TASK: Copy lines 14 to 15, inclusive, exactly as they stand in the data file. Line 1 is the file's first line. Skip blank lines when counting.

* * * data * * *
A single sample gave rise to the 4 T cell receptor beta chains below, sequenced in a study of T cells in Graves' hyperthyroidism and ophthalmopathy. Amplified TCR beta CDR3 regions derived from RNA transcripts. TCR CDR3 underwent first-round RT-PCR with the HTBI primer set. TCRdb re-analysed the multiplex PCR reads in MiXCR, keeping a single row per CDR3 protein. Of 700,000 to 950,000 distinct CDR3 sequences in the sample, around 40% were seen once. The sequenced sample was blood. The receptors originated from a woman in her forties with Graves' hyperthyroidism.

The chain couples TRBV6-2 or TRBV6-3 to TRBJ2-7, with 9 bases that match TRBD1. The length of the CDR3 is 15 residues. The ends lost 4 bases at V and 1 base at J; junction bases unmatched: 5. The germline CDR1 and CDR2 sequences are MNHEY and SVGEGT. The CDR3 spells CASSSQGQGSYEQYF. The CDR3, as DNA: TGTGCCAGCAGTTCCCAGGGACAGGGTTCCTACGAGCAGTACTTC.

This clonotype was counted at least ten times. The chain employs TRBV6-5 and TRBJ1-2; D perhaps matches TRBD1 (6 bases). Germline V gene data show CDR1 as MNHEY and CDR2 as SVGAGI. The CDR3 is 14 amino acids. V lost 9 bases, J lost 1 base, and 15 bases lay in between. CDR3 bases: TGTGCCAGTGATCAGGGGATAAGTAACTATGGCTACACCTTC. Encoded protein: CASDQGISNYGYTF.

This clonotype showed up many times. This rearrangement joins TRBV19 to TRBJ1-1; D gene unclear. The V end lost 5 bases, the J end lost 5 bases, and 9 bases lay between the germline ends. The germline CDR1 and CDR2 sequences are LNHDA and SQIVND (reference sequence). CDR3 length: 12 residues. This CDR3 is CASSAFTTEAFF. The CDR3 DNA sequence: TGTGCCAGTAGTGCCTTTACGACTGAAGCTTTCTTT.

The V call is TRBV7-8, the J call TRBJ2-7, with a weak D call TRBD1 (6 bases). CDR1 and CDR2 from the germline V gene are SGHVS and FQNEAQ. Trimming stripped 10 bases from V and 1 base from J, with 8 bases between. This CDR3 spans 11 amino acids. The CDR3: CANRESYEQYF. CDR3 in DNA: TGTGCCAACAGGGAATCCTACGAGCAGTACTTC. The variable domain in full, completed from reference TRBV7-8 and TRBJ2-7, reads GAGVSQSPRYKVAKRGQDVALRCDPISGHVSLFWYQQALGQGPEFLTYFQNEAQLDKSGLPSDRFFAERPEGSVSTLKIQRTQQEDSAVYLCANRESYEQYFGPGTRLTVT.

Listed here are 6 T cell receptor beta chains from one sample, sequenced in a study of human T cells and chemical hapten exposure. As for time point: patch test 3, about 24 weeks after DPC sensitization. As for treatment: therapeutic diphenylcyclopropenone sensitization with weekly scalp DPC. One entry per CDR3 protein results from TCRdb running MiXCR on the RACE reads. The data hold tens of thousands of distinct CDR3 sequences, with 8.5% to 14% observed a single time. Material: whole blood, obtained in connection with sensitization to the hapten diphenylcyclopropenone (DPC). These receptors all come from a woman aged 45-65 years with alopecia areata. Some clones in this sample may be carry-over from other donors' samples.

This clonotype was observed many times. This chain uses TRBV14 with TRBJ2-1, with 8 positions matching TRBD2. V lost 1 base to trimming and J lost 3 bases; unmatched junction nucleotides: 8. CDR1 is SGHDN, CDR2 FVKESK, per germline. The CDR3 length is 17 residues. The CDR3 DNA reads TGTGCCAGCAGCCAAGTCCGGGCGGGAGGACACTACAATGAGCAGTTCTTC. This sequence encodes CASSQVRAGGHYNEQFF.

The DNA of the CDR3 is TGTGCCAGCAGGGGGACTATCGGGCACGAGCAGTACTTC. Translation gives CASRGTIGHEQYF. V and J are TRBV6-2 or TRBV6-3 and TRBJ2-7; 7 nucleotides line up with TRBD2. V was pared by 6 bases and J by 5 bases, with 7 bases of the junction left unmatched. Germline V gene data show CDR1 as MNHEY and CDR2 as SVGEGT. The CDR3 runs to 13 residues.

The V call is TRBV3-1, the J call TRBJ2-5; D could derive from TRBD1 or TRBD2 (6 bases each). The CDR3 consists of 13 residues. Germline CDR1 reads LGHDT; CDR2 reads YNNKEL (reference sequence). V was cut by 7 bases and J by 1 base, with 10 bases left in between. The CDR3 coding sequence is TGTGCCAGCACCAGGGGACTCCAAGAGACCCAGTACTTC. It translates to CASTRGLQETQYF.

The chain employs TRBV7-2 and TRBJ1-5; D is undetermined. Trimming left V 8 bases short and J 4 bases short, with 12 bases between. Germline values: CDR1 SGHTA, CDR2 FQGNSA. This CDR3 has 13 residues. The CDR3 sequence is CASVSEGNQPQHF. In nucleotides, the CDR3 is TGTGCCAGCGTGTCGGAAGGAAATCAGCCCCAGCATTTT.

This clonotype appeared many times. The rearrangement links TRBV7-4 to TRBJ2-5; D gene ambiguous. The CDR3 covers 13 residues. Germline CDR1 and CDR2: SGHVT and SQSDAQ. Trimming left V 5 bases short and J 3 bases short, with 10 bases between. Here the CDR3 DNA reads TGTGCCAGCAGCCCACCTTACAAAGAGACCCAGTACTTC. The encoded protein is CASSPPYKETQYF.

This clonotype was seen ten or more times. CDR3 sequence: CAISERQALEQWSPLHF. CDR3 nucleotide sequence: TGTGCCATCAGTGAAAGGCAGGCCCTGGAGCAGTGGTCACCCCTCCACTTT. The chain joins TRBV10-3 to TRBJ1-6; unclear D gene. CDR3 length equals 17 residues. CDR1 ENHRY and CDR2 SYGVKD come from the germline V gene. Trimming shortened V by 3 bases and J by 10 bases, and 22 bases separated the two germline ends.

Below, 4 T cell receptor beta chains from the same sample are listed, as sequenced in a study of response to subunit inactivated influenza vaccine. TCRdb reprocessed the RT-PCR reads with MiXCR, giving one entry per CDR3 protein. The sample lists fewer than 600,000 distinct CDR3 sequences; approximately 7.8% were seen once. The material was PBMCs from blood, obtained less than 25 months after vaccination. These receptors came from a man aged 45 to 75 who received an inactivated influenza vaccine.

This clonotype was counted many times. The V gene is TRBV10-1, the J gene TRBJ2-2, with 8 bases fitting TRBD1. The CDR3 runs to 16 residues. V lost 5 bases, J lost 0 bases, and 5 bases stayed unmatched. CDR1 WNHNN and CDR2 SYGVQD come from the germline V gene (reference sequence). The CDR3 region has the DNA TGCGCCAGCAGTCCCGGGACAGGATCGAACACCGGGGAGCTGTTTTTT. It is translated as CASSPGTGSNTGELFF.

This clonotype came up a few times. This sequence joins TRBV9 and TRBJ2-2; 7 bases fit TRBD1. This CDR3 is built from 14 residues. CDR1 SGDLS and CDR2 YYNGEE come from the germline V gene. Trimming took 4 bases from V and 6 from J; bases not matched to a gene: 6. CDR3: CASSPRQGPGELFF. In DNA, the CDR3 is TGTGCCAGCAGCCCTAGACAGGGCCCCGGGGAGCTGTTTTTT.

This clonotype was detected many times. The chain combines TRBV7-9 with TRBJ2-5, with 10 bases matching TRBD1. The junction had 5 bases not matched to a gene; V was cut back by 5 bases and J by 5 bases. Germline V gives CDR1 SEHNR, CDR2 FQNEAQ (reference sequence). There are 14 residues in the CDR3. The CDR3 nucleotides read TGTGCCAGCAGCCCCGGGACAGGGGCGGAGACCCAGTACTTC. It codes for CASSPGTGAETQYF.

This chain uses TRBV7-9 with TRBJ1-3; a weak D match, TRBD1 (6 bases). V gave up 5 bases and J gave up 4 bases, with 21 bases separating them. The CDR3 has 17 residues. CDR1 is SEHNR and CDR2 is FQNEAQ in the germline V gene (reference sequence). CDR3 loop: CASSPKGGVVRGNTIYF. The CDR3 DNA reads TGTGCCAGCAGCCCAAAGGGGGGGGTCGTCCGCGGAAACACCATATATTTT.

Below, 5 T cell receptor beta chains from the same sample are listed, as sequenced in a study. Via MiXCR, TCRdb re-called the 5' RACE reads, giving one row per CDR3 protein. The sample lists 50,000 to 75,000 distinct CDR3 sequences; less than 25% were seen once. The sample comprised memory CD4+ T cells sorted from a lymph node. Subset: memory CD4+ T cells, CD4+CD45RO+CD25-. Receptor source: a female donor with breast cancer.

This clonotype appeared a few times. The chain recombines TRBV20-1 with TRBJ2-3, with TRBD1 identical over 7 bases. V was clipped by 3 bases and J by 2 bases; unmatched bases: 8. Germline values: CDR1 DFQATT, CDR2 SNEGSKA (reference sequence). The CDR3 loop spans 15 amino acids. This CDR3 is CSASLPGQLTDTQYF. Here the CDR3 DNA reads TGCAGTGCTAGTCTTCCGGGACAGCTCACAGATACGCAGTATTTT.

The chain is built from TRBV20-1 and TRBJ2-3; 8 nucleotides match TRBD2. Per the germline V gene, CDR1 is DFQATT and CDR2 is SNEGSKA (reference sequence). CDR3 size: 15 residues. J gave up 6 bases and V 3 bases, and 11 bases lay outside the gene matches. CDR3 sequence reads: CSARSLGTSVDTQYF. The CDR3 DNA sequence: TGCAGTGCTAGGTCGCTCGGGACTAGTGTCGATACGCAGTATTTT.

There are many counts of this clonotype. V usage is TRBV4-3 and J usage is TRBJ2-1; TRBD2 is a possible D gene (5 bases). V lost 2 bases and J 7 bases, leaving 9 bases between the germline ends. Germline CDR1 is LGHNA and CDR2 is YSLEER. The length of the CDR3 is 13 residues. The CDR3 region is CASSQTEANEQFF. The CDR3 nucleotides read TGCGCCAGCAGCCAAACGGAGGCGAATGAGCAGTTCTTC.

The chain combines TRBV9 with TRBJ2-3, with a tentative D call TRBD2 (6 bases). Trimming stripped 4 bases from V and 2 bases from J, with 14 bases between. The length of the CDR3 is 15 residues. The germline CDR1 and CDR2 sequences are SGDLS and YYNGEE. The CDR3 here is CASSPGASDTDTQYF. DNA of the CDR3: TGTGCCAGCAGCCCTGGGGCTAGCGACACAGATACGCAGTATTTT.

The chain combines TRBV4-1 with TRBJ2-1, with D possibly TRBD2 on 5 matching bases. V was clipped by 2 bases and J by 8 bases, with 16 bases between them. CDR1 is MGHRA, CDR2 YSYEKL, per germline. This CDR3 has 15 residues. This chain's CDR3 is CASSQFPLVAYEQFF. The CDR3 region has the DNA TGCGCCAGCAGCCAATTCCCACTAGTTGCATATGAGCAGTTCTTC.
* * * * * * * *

This clonotype was counted many times. The V gene is TRBV10-1, the J gene TRBJ2-2, with 8 bases fitting TRBD1. The CDR3 runs to 16 residues. V lost 5 bases, J lost 0 bases, and 5 bases stayed unmatched. CDR1 WNHNN and CDR2 SYGVQD come from the germline V gene (reference sequence). The CDR3 region has the DNA TGCGCCAGCAGTCCCGGGACAGGATCGAACACCGGGGAGCTGTTTTTT. It is translated as CASSPGTGSNTGELFF.

This clonotype came up a few times. This sequence joins TRBV9 and TRBJ2-2; 7 bases fit TRBD1. This CDR3 is built from 14 residues. CDR1 SGDLS and CDR2 YYNGEE come from the germline V gene. Trimming took 4 bases from V and 6 from J; bases not matched to a gene: 6. CDR3: CASSPRQGPGELFF. In DNA, the CDR3 is TGTGCCAGCAGCCCTAGACAGGGCCCCGGGGAGCTGTTTTTT.